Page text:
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Rayona gave me something to be, made me like other women with children. I was nobody’s regular daughter, nobody’s sister, usually nobody’s wife, but I was her mother full time.
Christine and Rayona leave the reservation, and Christine takes her time driving home. They get back to Seattle on a Saturday night and Christine wants to go out but cannot find a babysitter. Undeterred, Christine takes Rayona along with her to the Silver Bullet, her usual bar. There, Christine sees Elgin with his arm around a fat woman. Christine catches Elgin’s eye, and he comes over to talk. They end up going home together, and Elgin stays for two weeks.
Elgin continues to disappear and reappear in Christine’s life, and she takes him back every time. She has other boyfriends, along with friends and jobs, but the only constant in her life is Rayona. Rayona is a very independent child and does things for herself whenever she can.
One day Aunt Ida calls to let Christine know that she is in town and will be staying over. Ida’s aunt, Clara, is sick and staying at Indian Health Services. Rayona does not remember Ida so Christine tries to describe her. When Ida arrives, Rayona acts shy for the first time in her life. Ida makes a point of commenting on Christine’s conspicuous lack of a husband but is kind to Rayona and even brings a doll for her. That Saturday Ida makes Christine and Rayona accompany her on the bus to Indian Health Services. When they arrive, Ida introduces Christine and Rayona—but especially Rayona—to all the elderly Indians who are waiting around. Clara is glad to see her family, especially Christine, but before long Ida decides it is time for them to leave. Though Christine promises Clara she will come back to the hospital for a longer visit, Clara dies before Christine gets a chance. Ida decides she wants to go back to the reservation, but Christine persuades her to stay for dinner. Ida insists on making most of the dinner herself. When Rayona calls Ida “Grandma,” Ida corrects her and tells her to call her “Aunt Ida.” Rayona is offended and leaves the kitchen.
Elgin shows up the next day, and promises to be there whenever Christine needs him. In raising Rayona, Christine tries to do a better job than Ida did with her, and for the most part she feels she accomplishes this goal. She gets very angry when Elgin disappoints Rayona by not being around. She loves Rayona but knows she will never have another child. She cannot have Rayona end up the way she did, forgotten because of Lee. She never feels the same as she had that day at Point Defiance, not with Elgin or anyone else.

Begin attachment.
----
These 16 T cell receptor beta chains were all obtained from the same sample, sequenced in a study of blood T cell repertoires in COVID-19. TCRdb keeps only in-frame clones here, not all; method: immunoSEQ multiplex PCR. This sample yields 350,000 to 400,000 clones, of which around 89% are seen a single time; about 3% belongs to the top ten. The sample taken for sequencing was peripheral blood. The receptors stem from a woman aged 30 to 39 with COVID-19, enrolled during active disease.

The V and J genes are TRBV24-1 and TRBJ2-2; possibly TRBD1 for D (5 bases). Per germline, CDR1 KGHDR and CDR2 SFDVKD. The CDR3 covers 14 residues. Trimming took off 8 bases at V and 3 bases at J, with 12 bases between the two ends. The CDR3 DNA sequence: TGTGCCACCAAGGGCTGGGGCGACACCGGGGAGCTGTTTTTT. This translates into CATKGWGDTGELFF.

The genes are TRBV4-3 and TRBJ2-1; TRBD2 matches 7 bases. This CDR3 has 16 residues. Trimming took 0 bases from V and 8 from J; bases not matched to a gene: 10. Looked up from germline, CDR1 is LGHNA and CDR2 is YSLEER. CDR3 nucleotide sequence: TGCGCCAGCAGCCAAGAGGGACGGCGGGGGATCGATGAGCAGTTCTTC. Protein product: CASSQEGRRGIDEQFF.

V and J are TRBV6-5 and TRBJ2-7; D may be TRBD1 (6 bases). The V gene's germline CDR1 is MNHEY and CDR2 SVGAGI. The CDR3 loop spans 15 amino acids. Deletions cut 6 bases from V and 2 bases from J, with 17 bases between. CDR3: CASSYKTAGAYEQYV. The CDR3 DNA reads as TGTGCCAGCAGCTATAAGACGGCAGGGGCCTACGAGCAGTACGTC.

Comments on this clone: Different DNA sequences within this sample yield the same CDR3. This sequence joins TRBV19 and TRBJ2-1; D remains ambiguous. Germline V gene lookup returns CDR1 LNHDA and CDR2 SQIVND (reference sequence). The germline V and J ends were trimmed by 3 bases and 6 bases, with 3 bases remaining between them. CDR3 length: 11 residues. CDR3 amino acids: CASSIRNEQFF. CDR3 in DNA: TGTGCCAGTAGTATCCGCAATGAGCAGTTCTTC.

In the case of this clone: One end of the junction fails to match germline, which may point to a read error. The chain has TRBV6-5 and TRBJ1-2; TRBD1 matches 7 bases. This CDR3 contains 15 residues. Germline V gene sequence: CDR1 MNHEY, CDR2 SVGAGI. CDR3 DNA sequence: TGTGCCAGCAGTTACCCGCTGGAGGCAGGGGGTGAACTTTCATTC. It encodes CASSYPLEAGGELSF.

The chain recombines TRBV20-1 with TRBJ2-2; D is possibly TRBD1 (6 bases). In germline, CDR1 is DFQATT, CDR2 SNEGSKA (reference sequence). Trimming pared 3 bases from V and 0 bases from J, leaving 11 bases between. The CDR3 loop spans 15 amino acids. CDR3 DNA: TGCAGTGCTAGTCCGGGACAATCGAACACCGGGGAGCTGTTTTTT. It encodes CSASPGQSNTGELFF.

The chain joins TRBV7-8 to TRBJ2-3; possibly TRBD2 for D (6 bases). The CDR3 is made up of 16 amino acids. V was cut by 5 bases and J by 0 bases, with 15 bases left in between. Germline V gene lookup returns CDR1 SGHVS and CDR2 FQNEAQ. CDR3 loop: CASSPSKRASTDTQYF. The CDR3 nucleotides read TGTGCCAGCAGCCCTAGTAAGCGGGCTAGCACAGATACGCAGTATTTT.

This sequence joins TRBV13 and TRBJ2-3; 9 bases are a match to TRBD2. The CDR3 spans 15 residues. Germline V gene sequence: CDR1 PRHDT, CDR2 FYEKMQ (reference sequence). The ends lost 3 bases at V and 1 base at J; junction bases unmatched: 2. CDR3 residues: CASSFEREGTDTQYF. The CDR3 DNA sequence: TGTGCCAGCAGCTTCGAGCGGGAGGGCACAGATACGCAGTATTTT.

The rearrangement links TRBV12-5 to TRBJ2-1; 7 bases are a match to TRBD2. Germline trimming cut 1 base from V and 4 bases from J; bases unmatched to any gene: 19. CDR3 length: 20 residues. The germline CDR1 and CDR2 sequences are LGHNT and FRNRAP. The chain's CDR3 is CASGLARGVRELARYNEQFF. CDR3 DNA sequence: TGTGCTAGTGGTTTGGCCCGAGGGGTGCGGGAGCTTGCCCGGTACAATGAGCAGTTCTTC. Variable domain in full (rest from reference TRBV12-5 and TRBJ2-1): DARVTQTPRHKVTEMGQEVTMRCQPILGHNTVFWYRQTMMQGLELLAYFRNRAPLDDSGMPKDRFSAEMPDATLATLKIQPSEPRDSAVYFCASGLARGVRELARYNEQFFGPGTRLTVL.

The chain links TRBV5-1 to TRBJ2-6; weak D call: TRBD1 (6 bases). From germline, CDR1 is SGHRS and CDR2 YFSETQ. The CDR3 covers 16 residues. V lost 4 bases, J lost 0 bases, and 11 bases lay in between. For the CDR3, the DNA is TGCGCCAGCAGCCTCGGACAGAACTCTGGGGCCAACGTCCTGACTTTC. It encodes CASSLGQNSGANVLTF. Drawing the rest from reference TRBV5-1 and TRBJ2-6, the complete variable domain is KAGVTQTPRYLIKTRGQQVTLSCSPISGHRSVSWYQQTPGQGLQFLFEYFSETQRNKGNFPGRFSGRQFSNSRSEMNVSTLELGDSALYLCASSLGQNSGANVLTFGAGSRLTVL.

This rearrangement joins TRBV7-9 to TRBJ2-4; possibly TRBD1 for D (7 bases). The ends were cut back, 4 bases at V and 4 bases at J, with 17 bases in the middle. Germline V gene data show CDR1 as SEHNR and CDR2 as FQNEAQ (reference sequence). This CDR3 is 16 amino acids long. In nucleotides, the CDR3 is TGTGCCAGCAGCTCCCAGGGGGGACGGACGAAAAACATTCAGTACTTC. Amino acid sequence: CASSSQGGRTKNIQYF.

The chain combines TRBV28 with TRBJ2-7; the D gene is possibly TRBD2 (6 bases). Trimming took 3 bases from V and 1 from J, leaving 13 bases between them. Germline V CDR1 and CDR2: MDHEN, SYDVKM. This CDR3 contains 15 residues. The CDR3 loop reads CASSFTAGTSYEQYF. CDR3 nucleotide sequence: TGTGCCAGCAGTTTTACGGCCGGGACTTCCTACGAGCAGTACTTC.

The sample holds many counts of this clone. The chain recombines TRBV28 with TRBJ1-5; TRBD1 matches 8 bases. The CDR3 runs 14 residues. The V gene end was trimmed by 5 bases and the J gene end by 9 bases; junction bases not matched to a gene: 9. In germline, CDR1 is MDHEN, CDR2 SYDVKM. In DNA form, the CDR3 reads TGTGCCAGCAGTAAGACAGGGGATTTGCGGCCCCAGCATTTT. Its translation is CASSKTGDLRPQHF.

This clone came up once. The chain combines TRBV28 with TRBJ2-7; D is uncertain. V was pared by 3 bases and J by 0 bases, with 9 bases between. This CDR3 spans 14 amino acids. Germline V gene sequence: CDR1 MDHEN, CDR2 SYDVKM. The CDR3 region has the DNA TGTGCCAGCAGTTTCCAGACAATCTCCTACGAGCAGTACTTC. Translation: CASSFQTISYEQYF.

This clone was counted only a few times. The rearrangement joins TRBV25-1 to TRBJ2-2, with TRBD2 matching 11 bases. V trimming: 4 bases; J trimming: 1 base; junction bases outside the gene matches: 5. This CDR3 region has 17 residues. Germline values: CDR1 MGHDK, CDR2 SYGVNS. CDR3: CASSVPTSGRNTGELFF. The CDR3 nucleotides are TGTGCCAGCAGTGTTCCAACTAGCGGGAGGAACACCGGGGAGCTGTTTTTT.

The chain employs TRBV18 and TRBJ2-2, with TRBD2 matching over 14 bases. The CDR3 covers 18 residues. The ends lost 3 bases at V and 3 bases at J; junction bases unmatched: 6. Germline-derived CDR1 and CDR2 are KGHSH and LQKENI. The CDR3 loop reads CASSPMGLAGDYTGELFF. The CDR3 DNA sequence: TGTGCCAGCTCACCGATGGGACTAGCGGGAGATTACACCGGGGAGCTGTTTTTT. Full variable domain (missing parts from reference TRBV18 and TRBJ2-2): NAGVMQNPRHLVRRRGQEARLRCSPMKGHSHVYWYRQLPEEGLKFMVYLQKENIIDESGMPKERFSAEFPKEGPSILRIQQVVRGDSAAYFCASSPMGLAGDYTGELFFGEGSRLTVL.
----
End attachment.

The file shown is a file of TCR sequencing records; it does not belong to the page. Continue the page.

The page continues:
As Christine realizes that being a wife and mother is not enough to solve her problems, she reverts to her old habits and begins to lose control of her life. She does not want anyone other than Elgin but cannot live with him for more than a few weeks at a time. This realization makes her steely and jaded, so she does “what it t[akes] to get by” by going out and meeting new boyfriends. She returns to the more volatile lifestyle she embraces when she first goes to Seattle. Even Rayona, who had anchored Christine to a stable life, becomes an accessory, a friend Christine can bring along to bars. Christine says that, in retrospect, at this point in her life she knew she was headed in the wrong direction but was too far out of control to see a solution. Indeed, we see her live such a fast-paced life that perspective is difficult for her to gain. The stability she experiences during her pregnancy is gone, as is anything resembling a committed marital relationship with Elgin, and her current instability is even worse than her experiences during her first few months in Seattle. Christine no longer seems to be searching for an identity, and views each new episode in her life as something to tide her over until her next encounter with Elgin.
Christine initially remembers very little about Clara, whom Ida has mentioned before, but never by name. When Christine and Rayona accompany Ida on her visit to the IHS, there is clearly some underlying tension between Ida and Clara, but Christine is unable to get at the root of the conflict. Clara is very glad to see Christine, but Ida cuts their interview short. We get the definite impression that Ida is somehow trying to keep Christine and Clara apart, and this moment foreshadows important revelations in Ida’s narrative.
A very interesting piece of writing. I recommend you check it out and this site as well
I thought I was good at writing essays all through freshman and sophomore year of high school but then in my junior year I got this awful teacher (I doubt you’re reading this, but screw you Mr. Murphy) He made us write research papers or literature analysis essays that were like 15 pages long. It was ridiculous. Anyway, I found
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